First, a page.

“If this town is a microcosm of what can happen in the big cities across the nation,” the Rev. Larry Potts said, “then pity this poor country of ours.” Larry Potts loves Cairo, Illinois. And ask people in the city of approximately 10,000 what they think of Larry Potts and it becomes clear that Cairo loves the American Baptist minister.
That is, one segment of Cairo does. To the rest, he symbolizes what they’re literally up in arms about. The United Front says people like him are keeping Negroes and whites apart in Cairo, and keeping Negroes and the poorest of the poor whites from breaking through the equality barrier.
With only a cursory look at the years of racial strife in this moribund, economically depressed city, one would suspect there might be something to the United Front’s allegations. Newspaper accounts of what’s been going on in Cairo lead to only one conclusion: Potts and the rest of the town’s 60 per cent white population are wrong.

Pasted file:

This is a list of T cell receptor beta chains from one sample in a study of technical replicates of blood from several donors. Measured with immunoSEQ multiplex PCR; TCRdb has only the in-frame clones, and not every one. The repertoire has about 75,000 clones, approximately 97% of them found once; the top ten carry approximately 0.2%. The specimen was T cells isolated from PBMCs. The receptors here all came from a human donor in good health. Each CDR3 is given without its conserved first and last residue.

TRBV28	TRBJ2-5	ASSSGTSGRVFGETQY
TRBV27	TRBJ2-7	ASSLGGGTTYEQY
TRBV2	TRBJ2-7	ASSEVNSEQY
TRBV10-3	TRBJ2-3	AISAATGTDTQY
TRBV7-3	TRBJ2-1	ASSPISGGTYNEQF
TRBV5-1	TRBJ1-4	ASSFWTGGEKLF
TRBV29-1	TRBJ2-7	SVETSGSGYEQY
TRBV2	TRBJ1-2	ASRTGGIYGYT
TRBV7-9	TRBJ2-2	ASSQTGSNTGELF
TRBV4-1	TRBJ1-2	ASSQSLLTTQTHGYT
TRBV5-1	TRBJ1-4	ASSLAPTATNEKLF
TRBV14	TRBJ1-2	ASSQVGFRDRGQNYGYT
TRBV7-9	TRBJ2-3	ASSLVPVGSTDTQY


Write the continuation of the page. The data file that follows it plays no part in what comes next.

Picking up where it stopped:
That’s on the surface. A different story—though not clear in all particulars—emerges When one digs beneath the surface. The whites, while far from pristine purity in their attitudes on race, are not so black as the public has become accustomed to hearing. And the blacks, who have some just complaints, may have been led astray by zealous “outsiders.”
Potts killed a man last year, and it has been hard for him to live it down. Disorders had been going on for some time when it happened. One day when his wife came home she found an elderly Negro waiting inside, club in hand, according to Potts. When Potts came on the scene he thought his young wife had been killed, and he grabbed the club and beat the man to death. ...1
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